As consumers, we are often good at telling brands that they need to improve to be more inclusive and representative. Yet, an aspect of inclusivity that is often overlooked or forgotten about in the fashion industry is age diversity. Understandably, most brands are choosing to target millennials, who are technology savvy for e-commerce and have the potential to become long-term customers as they get older. However, the number of consumers aged 50+ (also known as grey consumers) are increasing and now make up 40% of the UK population. Research cited by Fashion United, found that spending on fashion by the older generation is due to increase by 11 billion pounds (60%) from 2019 to 2040. This shows that the grey consumer should be a key consumer for brands to target now and in the future. Targeting the grey market will only benefit brands, as they can resonate with this larger audience and in turn, increase their profitability.


According to data collected by Mintel, 5% of all ad spend is directed towards the over 50s demographic in the UK. The older generation in general, are not considered as fashion icons and as a result, we very rarely see older models in a brand’s marketing efforts or advertising campaigns. However, there are some luxury brands that are beginning to change this. For example, Kristin Scott Thomas, a famous 60 year old model and actress, featured in fashion brand Burberry’s 2018 Christmas campaign, along with Julie Walters, aged 70 and Elton John, aged 73. Jewellery brand Swarovski have also worked with a number of older models, including 70 year old model Maye Musk, who starred alongside model Karlie Kloss in one of their campaigns. Fast fashion brands and high street retailers, perhaps because they have a younger target demographic, have not been nearly as age inclusive as luxury brands.

Research shows the grey market holds 80% of all personal wealth and 70% of all disposable income in the UK. As such, they have money to spend on clothing and are considered as one of the more affluent demographics. Brands should make more effort to include older models and actresses in their marketing strategies, as this will show the brand is targeting and reaching out to the 50+ population.

It is clear that the grey market has huge untapped potential. There are multiple ways in which brands can become inclusive for the grey consumer. To get started, here’s a few simple measures brands could take –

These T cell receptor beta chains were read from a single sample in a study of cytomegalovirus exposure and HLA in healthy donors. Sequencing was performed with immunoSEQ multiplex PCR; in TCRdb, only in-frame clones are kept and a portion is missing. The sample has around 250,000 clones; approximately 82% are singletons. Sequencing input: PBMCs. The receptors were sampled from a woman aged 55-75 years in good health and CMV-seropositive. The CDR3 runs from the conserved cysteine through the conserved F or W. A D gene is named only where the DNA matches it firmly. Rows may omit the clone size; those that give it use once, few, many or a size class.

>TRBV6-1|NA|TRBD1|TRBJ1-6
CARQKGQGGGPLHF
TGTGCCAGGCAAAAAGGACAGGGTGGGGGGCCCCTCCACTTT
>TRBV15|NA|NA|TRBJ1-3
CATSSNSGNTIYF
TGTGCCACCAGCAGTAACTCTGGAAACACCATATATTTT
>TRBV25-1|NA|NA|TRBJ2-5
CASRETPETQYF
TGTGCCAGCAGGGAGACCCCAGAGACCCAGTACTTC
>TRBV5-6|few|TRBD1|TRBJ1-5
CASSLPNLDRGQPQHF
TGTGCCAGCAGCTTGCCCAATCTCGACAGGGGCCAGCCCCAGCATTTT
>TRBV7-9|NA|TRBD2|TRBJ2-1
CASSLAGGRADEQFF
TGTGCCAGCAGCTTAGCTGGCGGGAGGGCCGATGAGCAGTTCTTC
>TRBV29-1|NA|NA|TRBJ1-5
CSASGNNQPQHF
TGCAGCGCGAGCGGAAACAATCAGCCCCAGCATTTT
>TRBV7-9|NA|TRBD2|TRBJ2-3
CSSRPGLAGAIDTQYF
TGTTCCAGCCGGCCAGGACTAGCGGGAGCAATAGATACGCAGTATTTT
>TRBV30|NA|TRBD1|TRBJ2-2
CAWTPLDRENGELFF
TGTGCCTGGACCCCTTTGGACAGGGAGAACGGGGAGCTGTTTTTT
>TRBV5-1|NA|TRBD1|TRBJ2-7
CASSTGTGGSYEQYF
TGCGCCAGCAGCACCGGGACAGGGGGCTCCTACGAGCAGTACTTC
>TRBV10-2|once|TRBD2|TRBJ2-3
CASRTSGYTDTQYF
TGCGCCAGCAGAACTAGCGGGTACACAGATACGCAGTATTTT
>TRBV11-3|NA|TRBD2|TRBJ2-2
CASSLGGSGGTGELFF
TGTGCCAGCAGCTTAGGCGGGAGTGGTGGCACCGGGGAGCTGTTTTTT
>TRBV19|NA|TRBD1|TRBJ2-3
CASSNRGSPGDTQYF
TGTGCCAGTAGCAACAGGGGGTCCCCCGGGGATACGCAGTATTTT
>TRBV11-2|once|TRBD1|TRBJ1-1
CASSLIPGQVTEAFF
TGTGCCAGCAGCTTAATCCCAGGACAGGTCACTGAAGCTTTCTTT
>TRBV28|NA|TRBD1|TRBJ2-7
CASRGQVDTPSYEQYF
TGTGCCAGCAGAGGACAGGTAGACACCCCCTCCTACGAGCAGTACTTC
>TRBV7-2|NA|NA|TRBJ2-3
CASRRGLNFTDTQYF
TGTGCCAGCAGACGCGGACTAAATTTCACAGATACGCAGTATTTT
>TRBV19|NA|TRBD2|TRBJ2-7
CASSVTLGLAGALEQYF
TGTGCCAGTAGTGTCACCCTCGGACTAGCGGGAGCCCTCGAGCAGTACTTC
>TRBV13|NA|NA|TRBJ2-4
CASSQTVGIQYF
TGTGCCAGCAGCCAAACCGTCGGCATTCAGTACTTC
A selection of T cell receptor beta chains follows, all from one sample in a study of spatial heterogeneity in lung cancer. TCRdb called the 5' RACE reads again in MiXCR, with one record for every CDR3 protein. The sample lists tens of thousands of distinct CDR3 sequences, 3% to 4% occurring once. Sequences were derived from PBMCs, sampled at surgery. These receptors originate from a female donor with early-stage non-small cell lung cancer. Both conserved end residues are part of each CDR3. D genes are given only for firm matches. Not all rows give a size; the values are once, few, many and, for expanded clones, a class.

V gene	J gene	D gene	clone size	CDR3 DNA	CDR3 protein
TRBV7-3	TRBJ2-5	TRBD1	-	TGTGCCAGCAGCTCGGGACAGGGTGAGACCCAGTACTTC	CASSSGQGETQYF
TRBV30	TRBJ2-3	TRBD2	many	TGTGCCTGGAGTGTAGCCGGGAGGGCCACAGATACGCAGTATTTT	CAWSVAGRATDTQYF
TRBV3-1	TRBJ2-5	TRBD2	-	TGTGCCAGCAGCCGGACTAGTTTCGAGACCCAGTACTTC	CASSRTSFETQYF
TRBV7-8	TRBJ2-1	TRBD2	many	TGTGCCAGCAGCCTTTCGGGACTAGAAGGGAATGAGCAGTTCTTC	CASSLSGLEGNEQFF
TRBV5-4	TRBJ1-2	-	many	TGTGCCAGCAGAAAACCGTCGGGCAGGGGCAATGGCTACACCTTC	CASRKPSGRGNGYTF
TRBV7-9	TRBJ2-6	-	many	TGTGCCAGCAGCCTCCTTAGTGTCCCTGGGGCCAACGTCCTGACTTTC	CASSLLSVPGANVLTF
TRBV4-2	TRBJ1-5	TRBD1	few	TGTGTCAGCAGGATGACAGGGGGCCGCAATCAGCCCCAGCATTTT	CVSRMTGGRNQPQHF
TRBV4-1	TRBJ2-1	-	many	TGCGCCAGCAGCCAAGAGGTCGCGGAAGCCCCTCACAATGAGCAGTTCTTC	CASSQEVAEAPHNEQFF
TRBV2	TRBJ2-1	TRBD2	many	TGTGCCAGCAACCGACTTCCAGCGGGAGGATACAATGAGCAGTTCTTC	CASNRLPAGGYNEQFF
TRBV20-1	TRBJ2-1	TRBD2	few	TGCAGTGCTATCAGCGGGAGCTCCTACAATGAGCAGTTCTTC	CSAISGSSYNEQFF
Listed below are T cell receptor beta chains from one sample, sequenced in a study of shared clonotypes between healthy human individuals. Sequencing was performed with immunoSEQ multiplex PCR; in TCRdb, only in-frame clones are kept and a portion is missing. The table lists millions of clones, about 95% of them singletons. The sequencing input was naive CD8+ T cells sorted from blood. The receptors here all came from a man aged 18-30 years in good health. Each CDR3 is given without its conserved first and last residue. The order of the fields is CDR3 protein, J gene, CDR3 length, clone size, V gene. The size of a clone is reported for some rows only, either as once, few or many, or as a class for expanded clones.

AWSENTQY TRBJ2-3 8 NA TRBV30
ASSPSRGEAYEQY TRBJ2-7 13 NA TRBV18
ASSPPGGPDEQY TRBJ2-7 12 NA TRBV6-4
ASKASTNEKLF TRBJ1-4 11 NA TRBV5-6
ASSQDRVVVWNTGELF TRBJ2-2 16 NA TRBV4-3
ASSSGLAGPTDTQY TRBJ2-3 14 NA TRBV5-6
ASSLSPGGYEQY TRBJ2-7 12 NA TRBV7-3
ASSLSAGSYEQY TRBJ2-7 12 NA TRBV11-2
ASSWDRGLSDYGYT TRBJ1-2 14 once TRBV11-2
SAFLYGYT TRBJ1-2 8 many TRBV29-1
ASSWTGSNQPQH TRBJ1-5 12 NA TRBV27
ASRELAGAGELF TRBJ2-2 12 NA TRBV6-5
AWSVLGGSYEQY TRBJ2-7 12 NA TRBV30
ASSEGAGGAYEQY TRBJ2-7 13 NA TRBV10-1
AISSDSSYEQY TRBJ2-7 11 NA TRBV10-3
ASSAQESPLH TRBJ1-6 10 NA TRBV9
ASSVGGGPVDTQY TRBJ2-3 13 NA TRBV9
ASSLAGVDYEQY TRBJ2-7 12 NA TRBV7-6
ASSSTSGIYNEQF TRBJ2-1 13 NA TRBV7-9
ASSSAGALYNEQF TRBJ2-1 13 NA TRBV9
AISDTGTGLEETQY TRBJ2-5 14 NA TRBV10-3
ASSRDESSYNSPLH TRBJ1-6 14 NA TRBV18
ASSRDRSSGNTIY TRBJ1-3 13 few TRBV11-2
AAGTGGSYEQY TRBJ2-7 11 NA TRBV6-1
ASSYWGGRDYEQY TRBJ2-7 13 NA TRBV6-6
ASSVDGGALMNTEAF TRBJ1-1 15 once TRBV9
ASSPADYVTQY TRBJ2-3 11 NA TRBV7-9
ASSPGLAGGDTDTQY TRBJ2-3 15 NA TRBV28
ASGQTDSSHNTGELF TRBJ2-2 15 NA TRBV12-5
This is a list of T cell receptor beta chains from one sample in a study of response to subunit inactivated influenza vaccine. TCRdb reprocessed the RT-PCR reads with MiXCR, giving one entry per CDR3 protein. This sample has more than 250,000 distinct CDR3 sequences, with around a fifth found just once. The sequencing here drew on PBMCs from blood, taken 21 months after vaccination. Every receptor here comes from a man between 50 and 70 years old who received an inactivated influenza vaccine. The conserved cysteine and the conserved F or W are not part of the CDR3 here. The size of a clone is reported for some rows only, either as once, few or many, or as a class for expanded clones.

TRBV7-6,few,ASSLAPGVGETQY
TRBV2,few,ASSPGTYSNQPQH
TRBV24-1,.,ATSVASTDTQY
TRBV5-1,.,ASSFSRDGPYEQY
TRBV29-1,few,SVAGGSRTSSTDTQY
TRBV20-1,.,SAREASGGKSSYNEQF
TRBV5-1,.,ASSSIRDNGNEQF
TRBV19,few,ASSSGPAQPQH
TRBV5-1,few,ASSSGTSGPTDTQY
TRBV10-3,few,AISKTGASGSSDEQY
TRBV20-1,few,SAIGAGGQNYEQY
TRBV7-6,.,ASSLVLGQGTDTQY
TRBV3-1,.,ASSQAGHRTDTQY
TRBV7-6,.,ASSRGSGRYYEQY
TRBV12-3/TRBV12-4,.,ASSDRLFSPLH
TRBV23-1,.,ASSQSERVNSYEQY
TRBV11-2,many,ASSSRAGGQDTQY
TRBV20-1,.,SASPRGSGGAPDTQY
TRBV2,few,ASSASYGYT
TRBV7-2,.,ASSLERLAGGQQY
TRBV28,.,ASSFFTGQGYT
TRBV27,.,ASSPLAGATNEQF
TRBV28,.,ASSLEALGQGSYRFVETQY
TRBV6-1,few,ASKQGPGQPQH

1. Utilise email marketing to connect digitally with the consumer

Email marketing delivers the highest return on investment of any marketing method and is therefore, always a good tool to use. It is a particularly good method for connecting with the older consumer, as email is a medium they are familiar with and know how to use. The benefits of using email marketing, is that it is less expensive than other marketing methods and grey consumers can be segmented to receive different emails than other target demographics. This will help to personalise the content for each different age group based on their likes, needs etc.

2. Create tailored and personalised experiences for the customer

When I was carrying out focus groups for my dissertation, one key theme emerged from talking with consumers aged 50+. These consumers want personalised experiences. One suggestion that was made in the focus group, was that brands could create online shopping assistants to tell them what would suit them, and provide suggestions of a whole outfit, rather than a single garment. The same could be done for the instore experience.

Brands could also make stores more friendly for the older generation, by having seats in stores and trying to keep the store all one-level. Brands should also be unique. These consumers are generally retired and have the time to go shopping. As such, brands should make stores an experience so that consumers want to go into their stores. Sportswear brand Sweaty Betty is a good example of this as in addition to selling their clothes, they provide consumers the opportunity to eat, get their hair done and take a fitness class.

3. Improve the brands’ website so that it is easy to use

The older generation is less technology savvy so having a complicated website will only result in the loss of a customer. Is the website easy to read? Is the website easy to navigate? These are questions that should be considered. Research has found that older consumers often don’t shop online due to the hassle of returns. As such, it is important brands look at their returns process and whether it can be improved. Brands would benefit from offering a service where the customer can get someone to pick up their return and do the process for them.

4. Advertise Quality over Quantity

Unlike millennials, the grey consumer does not necessarily follow fashion trends, as they want products that will last longer than the fashion season. As such, older consumers will need to receive different marketing messages that focus on the quality of the product. For example, the brand can go into detail about how the product was made (showing close ups of the product), who made it and how it will be a classic and timeless piece in a consumer’s wardrobe. Euromonitor International found that within the grey market, 57% of customers regularly buy from the same brand. By targeting the older generation correctly, and utilising existing brand recognition, there is opportunity for consumers to become loyal to the brand.

I want to know your thoughts! What steps would you add in helping to create a more age diverse industry? Let me know in the comments!

*Photos sourced from Google Images and Dior instagram